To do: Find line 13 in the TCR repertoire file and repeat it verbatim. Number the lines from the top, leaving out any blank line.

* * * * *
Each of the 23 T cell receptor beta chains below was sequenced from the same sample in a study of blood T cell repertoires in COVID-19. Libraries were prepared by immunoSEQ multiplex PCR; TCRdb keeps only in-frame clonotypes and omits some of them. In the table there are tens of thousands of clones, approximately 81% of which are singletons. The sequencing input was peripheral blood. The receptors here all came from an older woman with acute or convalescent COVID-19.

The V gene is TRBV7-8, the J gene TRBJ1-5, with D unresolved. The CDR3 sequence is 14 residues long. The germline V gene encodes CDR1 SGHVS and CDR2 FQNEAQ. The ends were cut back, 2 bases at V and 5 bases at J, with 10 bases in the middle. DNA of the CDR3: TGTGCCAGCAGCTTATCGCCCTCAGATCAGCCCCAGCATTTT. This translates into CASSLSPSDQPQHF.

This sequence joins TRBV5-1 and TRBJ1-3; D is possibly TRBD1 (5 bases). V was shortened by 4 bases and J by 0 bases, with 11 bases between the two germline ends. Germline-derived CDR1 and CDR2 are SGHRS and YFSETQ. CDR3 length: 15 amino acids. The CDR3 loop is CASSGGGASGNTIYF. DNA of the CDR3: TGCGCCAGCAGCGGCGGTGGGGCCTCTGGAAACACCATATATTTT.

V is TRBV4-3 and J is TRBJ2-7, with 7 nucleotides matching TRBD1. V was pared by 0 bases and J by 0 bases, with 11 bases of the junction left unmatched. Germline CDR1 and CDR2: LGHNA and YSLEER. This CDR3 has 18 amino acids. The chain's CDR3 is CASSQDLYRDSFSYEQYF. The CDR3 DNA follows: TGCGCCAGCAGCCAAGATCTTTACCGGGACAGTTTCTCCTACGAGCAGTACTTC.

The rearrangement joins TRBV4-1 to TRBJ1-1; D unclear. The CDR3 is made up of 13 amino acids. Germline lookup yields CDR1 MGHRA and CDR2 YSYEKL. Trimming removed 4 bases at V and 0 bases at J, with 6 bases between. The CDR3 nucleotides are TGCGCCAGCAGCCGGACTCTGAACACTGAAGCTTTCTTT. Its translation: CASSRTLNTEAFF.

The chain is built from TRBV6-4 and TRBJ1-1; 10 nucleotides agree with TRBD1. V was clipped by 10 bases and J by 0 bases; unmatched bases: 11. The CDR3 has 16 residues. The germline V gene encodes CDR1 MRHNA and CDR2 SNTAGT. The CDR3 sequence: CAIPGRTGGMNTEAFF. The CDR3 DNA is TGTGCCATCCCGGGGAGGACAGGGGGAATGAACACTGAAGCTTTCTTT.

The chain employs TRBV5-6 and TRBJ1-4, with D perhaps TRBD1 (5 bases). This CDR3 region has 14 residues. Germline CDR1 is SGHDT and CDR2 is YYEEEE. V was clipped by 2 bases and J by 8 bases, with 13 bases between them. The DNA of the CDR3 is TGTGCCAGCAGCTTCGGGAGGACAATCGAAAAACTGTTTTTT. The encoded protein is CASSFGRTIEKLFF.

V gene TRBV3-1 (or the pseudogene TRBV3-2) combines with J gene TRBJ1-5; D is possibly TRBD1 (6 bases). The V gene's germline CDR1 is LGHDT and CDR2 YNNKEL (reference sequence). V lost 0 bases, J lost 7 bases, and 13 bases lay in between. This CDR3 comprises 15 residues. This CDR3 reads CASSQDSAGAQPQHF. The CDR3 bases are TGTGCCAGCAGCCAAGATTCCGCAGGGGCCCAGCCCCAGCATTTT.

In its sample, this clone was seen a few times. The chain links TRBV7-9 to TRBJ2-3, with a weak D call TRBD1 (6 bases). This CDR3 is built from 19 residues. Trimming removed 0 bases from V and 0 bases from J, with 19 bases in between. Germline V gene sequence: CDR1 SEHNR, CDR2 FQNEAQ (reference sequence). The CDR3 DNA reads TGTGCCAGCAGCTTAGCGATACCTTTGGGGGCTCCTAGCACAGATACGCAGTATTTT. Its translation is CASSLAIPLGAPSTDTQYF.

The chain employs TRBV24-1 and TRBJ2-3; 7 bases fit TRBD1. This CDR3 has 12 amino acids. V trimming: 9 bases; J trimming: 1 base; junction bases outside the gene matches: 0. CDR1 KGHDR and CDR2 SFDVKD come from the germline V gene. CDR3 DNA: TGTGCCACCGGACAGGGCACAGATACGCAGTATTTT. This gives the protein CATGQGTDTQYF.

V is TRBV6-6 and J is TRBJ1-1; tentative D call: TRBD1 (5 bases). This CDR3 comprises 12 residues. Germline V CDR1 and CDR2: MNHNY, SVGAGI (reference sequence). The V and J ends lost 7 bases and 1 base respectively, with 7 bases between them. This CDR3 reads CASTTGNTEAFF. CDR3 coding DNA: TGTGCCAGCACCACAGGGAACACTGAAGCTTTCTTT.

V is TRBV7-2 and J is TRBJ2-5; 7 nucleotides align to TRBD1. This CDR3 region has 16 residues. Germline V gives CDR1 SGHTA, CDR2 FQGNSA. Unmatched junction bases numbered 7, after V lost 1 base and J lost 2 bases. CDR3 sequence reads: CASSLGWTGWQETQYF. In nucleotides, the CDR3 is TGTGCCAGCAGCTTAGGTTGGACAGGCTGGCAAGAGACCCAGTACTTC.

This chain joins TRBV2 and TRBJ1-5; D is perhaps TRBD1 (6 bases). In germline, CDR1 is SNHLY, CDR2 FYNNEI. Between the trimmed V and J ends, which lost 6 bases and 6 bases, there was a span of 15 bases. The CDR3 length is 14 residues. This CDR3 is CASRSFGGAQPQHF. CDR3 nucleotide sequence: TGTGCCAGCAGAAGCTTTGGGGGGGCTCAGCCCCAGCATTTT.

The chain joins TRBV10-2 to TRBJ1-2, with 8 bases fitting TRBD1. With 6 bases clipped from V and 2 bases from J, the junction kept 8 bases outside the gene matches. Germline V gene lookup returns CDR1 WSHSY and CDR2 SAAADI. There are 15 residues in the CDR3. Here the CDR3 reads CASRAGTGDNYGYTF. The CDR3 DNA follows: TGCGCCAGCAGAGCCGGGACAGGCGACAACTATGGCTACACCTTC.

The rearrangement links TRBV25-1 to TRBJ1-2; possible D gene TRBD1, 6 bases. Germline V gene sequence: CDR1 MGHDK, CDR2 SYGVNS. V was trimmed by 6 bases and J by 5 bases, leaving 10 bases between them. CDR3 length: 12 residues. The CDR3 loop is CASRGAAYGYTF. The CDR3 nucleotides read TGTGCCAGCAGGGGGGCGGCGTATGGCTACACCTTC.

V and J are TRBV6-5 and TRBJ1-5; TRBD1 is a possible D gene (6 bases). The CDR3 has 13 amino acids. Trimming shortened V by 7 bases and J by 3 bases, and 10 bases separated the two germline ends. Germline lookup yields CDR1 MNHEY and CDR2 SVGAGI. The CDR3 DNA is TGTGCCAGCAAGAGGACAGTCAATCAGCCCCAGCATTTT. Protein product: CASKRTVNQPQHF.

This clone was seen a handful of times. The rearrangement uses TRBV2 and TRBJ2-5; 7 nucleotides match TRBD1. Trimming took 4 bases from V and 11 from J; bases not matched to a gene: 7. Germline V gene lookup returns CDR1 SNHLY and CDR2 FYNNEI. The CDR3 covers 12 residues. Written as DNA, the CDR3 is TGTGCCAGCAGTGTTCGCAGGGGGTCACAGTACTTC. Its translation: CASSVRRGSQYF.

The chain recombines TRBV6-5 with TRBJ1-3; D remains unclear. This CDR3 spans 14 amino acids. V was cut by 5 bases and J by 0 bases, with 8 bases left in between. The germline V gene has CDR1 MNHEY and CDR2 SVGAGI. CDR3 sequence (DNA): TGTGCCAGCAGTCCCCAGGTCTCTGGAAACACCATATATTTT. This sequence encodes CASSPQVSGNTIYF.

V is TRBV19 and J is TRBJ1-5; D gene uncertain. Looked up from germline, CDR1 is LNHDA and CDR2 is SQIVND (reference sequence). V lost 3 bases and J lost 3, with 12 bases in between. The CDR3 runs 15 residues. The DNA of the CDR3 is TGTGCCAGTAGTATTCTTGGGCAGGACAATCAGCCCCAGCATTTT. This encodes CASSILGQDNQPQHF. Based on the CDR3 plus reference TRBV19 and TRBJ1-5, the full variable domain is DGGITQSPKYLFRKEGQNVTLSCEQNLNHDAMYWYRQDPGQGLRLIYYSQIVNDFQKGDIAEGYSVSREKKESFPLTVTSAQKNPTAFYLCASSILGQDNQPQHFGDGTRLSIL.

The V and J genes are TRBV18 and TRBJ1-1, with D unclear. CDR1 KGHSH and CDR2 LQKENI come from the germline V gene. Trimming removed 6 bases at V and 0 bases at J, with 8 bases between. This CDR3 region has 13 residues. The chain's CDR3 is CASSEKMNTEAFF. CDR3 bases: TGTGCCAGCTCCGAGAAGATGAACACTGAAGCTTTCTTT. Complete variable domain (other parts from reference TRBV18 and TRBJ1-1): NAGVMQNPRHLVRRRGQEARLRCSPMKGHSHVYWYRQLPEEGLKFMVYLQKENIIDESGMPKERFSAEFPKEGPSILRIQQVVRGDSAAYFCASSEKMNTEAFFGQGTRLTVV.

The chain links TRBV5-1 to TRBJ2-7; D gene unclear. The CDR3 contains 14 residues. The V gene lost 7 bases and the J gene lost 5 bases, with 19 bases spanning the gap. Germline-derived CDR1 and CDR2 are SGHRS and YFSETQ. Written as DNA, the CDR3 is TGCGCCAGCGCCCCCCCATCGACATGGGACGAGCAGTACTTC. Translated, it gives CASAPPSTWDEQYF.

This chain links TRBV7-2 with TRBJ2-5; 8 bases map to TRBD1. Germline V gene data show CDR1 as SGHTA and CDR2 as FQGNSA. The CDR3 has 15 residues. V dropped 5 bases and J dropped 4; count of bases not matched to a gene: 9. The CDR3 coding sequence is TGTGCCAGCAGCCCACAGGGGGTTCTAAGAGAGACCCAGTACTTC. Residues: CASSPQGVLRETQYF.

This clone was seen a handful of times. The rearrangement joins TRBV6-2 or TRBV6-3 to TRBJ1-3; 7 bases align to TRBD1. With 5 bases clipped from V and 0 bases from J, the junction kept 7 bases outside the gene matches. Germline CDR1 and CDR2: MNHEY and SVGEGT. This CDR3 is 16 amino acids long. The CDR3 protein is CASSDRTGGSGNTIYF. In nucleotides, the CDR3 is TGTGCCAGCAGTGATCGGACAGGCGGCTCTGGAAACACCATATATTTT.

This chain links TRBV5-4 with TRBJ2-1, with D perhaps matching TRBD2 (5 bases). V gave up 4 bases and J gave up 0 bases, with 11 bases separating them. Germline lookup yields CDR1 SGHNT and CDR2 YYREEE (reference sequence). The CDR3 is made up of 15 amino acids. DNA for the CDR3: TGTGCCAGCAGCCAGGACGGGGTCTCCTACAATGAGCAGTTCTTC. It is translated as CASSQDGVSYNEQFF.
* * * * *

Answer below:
This chain joins TRBV2 and TRBJ1-5; D is perhaps TRBD1 (6 bases). In germline, CDR1 is SNHLY, CDR2 FYNNEI. Between the trimmed V and J ends, which lost 6 bases and 6 bases, there was a span of 15 bases. The CDR3 length is 14 residues. This CDR3 is CASRSFGGAQPQHF. CDR3 nucleotide sequence: TGTGCCAGCAGAAGCTTTGGGGGGGCTCAGCCCCAGCATTTT.